Microfinance: Microfinance programs would receive $250 million “from all accounts in this act for microfinance and microenterprise development programs for the poor, especially women. The committee expects USAID to preserve the viability of leading private NGO [nongovernmental] microfinance networks and PVOs [private voluntary organizations] in order to maximize assistance to poor clients. The committee directs that 50 percent of funds available should be for grants to private nongovernmental organizations, networks, and practitioner institutions, and that $30 million should be provided to USAID’s Office of Microenterprise through a central funding mechanism for contracts, cooperative agreements, and grants. The committee recommends $20 million be used for microfinance service providers working with people infected by HIV/AIDS.”

GROWTH Fund: The committee “supports the establishment of the GROWTH Fund, which is intended to enhance economic opportunities for very poor, poor, and low-income women in developing countries. Programs supported by the fund should increase women-owned enterprise development; property rights for women; women’s access to financial services; women in organizational leadership positions; women’s ability to benefit from global trade; and improve women’s employment benefits and conditions.”

Women’s Leadership: The committee “recommends USAID consider funding a proposal from Women’s Campaign International to expand political participation of women.”

Girls’ Empowerment: The committee “directs the DFA [Director for Foreign Assistance] to submit a report to the committee by May 1, 2008, that includes: (1) an assessment, including data disaggregated by gender where possible, of current U.S.-funded efforts to improve access of girls in developing countries to health care, education and training, and protection (including from child marriage, human trafficking, gender-based violence, HIV/AIDS, and other sexually transmitted diseases); (2) examples of best practices or programs that could be replicated; and (3) a strategy to address the unique needs, vulnerabilities, and potential of girls in developing countries.”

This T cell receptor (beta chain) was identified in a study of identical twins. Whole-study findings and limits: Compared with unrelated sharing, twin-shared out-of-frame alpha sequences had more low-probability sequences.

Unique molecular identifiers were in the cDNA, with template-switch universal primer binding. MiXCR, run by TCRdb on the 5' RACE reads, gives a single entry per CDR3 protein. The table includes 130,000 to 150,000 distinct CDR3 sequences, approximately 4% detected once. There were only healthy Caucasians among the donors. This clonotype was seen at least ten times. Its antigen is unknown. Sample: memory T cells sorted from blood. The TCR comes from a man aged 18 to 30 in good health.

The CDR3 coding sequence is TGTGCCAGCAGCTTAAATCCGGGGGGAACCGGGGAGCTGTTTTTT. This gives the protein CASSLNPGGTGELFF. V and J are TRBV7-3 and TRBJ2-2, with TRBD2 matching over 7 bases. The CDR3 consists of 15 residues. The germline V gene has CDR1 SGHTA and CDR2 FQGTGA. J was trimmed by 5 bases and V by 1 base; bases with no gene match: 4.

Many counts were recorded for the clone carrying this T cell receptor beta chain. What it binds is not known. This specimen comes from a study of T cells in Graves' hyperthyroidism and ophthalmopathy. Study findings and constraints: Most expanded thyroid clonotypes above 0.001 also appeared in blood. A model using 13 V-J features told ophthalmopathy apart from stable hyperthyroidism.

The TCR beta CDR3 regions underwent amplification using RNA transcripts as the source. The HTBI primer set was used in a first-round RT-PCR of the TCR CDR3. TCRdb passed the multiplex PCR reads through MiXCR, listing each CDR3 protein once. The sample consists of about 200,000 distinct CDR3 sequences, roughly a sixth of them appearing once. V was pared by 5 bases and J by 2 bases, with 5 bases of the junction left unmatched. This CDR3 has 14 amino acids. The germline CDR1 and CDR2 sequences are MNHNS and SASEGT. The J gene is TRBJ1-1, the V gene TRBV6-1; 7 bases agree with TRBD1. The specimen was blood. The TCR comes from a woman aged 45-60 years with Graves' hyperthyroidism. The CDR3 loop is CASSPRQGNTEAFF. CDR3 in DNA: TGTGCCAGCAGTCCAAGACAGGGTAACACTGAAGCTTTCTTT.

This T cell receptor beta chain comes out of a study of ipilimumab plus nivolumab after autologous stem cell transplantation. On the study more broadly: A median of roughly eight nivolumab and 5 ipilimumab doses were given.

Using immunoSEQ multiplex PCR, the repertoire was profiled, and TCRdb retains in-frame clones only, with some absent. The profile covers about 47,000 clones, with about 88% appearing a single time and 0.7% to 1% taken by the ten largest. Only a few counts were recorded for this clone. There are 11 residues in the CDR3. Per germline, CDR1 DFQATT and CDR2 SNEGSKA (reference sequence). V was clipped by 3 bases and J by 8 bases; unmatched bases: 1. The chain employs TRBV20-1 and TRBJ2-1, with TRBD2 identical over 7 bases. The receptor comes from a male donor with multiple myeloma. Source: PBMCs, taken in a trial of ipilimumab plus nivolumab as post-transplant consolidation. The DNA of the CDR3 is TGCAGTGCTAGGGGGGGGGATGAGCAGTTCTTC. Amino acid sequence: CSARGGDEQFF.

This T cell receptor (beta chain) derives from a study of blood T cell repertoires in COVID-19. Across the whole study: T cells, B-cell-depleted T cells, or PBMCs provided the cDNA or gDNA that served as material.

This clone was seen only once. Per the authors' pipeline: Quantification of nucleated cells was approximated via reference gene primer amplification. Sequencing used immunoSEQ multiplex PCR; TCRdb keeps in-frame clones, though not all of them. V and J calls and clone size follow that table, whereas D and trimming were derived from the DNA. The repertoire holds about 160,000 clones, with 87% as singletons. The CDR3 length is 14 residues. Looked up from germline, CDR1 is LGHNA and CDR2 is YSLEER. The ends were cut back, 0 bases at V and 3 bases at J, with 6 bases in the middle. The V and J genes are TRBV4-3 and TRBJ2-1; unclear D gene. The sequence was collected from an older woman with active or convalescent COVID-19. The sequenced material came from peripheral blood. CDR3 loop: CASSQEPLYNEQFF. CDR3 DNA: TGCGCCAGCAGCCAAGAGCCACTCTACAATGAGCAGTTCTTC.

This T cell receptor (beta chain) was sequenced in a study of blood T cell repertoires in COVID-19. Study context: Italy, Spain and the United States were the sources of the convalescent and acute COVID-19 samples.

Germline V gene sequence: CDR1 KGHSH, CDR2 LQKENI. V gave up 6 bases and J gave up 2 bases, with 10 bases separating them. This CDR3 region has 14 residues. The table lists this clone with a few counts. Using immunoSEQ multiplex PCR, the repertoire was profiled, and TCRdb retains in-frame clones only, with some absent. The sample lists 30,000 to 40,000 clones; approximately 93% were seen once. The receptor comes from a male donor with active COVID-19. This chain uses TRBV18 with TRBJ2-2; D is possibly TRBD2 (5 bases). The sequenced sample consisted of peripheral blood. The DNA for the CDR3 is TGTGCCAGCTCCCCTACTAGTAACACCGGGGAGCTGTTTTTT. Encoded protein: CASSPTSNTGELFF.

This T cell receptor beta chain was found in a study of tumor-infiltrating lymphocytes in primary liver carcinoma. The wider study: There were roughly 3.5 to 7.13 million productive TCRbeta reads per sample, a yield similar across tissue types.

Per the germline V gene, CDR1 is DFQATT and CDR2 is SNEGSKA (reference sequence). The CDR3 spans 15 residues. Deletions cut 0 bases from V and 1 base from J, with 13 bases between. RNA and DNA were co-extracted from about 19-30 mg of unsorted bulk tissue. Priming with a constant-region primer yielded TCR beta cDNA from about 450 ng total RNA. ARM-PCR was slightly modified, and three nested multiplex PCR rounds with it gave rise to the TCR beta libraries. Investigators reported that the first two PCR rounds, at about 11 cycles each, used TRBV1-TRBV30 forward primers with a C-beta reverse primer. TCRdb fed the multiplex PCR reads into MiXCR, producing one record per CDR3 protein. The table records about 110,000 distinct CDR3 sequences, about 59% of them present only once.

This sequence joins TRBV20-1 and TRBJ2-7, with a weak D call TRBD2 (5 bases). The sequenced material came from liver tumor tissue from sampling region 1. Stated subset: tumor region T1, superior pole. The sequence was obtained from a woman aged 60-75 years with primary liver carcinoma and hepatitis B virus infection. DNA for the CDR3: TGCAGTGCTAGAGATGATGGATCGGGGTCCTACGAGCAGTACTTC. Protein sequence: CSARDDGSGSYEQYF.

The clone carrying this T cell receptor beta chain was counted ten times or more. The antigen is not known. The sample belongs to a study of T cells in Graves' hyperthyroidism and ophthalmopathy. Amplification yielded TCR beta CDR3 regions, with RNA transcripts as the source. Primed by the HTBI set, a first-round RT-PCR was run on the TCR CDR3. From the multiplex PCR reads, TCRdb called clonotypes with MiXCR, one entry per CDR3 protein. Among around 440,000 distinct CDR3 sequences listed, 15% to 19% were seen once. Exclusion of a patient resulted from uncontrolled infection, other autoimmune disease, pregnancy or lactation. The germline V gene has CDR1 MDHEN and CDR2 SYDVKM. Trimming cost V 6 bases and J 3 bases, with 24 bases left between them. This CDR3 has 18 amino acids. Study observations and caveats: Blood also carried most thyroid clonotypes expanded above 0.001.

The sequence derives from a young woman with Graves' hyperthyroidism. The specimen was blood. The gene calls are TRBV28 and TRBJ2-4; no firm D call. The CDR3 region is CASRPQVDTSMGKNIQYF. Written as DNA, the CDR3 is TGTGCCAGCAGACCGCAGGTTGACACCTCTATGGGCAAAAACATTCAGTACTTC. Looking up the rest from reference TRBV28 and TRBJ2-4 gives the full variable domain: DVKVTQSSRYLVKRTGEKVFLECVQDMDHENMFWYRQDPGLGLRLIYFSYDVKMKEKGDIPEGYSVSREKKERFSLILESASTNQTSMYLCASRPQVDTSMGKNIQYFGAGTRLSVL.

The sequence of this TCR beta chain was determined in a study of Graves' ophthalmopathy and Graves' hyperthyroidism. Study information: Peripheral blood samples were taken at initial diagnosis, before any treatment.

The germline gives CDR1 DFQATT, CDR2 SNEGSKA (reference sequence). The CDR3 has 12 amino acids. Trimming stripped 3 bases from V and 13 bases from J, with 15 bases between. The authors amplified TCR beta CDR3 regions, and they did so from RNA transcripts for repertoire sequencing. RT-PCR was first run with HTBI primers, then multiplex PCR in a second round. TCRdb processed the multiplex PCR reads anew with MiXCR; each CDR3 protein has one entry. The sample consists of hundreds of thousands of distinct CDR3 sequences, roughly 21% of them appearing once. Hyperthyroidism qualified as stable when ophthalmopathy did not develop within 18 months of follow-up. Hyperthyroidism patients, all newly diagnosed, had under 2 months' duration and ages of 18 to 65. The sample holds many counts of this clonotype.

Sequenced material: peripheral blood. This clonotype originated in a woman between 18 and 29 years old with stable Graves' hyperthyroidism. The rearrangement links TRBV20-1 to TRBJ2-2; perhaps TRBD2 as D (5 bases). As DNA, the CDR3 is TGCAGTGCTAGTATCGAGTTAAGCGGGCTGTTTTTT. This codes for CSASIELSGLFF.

Afghanistan: The committee allocates $202 million for programs in Afghanistan. The committee report states, “As in past years, the committee has provided funding to address the critical needs of Afghan women and girls, including support for women-led Afghan NGOs. The committee directs the DFA to submit a report by May 1, 2008, detailing the uses of funds appropriated for these purposes for each year since FY2002. The committee directs that the report assess the impacts of this assistance on health care, education and training, protection, and women-led organizations; and to recommend new approaches that could better address the growing and unique needs, vulnerabilities, and potential of girls in Afghanistan. Additionally, the committee directs the DFA to report on best practices or programs currently being implemented in Afghanistan for women and girls which could be replicated in other countries in the region.”

United Nations Children’s Fund (UNICEF): UNICEF would receive $129 million in FY2008, $6 million more than the administration’s request.

United Nations Development Fund for Women (UNIFEM): UNIFEM would receive $3.5 million in FY2008, $2.55 million more than President Bush’s request. The UNIFEM Trust Fund would receive $1.5 million in FY2008. Under the administration’s budget request, this program would not have been funded.